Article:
1. Simpson17866
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    Simpson17866 Contributing Member Contributor

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    How is Romantic Love different from Friend/Family Love?

    Discussion in 'Research' started by Simpson17866, Dec 3, 2014.

    I'm planning on a romantic subplot in my SciFi WIP, but I don't have any personal experience in dating, and I don't normally pay attention to how other people treat each other, so I'm not entirely sure how - besides the obvious "sex vs no sex" - romantic relationships are supposed to look different from friend/family relationships.

    So far, all I've come up with is: Volume. Romantic relationships seem "louder" in the sense that lovers feel the need to frequently remind their partners that they love each other, whereas friends/family seem to be more casual about leaving more unspoken.

    Is there anything else I should consider? I've tried Google, but everywhere I've found simply says "there is a difference between romantic love and family love" without going into a lot of depth about what the difference is, and I'm still working up the courage to ask my real-life family about their romantic relationships.
     
  2. Lancie
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    Lancie Contributing Member

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    That's a really hard question to answer. I'm not sure about the loudness aspect, I think that really depends on the relationship. There isn't a one size fits all relationship. I would think difference is the feeling, but again that depends on the relationship, how long they've been together and the couple in question- can't stress that one enough.

    First loves/infatuations/crushes (whatever you want to call it) is different to a comfortable loving relationship with someone you consider your best friend. You get all sorts, like you say you get some people who like to show it with big gestures or proclamations of love to tragic love Romeo and Juliet style, and couples who are drifting apart (or something daft like early Disney where girls of 15 fall madly in love with very little time spent with their intended!!)

    Are you a fan of poetry at all? You could try looking at some of the great romantic poets (Byron, Keats, Shelley, Shakespeare etc) to see if anything strikes you.

    Realistically, I think most couples develop quirky little traits and traditions, like an in-joke, a song, a special way of saying 'I love you'. Interaction would be different and more intimate (depending again whether or not they like to be affectionate in public or in private), the way you might look at someone or the way you might do things to protect them or make them happy. Chemistry' is often thrown around but I think there is some truth in it. Personally, I think 'true love' is just a very deep and passionate friendship.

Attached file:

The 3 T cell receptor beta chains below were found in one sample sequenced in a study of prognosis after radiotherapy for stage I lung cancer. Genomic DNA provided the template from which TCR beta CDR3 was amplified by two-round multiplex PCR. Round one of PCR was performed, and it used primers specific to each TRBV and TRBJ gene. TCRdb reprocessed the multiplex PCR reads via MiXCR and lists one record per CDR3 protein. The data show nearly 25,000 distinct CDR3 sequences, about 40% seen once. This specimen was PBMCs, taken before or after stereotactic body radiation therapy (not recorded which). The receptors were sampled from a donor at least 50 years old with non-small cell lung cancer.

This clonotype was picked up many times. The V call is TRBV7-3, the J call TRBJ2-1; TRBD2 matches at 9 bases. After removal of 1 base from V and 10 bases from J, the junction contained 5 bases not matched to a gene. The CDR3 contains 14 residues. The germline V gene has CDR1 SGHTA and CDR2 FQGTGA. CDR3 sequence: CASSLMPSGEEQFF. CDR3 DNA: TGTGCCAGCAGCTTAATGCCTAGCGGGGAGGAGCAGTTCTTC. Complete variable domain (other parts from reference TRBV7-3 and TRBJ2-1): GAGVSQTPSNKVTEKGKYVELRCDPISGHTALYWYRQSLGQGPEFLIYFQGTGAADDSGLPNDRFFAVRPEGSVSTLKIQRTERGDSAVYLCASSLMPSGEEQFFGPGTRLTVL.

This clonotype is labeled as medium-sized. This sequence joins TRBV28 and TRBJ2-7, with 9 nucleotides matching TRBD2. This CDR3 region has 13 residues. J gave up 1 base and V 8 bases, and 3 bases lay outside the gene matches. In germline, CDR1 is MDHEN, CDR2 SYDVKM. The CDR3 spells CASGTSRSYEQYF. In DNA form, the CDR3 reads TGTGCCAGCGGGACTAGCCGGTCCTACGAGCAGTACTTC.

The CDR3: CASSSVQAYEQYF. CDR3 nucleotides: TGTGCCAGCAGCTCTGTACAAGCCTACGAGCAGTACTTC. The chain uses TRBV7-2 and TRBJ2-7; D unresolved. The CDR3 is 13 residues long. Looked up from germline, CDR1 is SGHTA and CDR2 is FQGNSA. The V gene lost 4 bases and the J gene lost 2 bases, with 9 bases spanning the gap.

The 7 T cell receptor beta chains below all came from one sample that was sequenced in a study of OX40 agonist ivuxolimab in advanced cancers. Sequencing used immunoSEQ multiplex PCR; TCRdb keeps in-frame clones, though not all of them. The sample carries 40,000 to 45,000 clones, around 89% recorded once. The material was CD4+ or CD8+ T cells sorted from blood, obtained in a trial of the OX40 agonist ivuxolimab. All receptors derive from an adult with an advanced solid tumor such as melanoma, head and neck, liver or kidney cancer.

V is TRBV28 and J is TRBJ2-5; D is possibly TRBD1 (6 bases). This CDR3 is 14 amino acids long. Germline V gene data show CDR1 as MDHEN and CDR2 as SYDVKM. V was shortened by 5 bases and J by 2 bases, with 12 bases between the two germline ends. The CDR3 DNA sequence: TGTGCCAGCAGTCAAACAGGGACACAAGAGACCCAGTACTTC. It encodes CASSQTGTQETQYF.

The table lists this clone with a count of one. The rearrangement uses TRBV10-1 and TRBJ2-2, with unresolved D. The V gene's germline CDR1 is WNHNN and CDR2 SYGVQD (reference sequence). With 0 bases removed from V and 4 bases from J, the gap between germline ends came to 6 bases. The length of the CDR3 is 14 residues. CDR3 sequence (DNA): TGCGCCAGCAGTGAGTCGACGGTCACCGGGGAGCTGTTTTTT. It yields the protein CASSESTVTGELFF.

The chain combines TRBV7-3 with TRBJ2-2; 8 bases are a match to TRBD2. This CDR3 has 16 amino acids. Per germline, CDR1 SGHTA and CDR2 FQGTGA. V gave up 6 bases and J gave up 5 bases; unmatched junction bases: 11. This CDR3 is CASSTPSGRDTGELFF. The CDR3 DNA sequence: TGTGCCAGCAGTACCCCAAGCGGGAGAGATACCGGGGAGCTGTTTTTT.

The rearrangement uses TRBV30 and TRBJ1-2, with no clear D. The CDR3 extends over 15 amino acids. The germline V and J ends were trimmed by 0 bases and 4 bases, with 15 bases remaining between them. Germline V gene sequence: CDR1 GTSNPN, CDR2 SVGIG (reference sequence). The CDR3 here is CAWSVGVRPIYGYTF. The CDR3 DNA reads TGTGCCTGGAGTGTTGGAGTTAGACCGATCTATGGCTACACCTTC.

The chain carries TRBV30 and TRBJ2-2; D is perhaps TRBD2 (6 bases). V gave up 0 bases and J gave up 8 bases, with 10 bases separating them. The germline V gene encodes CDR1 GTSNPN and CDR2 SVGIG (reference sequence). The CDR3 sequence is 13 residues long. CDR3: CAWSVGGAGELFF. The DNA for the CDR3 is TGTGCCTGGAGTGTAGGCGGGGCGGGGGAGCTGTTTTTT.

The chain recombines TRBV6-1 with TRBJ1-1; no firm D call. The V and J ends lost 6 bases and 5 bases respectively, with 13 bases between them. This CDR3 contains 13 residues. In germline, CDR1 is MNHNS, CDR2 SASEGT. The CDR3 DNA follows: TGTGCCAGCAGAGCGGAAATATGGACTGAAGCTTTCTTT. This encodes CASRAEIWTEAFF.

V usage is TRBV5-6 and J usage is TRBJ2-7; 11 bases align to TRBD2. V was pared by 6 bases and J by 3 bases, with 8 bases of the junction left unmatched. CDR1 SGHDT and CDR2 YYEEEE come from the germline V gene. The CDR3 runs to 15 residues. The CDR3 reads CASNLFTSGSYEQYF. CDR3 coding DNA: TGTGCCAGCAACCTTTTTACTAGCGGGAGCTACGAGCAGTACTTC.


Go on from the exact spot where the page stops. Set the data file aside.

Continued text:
It's all down to the type of relationship you'd like to portray.
     
  3. theoriginalmonsterman
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    theoriginalmonsterman Pickle Contest Administrator Contributor

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    You can't define Romance, because every story has its own perspective of it. If you're looking for Romance though I suggest watching anime since there's some pretty good romantic stories in there.
     
  4. GingerCoffee
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    GingerCoffee Web Surfer Girl Contributor

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    On average, with exceptions: Sex. I am not sexually attracted to my family members. Romance involves pheromones that trigger a specific sexual attraction.

    After time, that sexual attraction levels off and people stay in love because they grow to love each other, to have a shared history.

    A shared history is a large part of most romantic relationships after they mature past the infatuation phase.
     
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  5. Fitzroy Zeph
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    Fitzroy Zeph Contributing Member Contributor

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    It can be stupidly intense, in that people will give up their families to go off with someone. They will kill because of it, usually jealousy. It brings out the worst and best in people. As was mentioned, it really depends on the person/s and circumstances of the relationship. There are givers and takers and those in between.
     
  6. chicagoliz
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    chicagoliz Contributing Member Contributor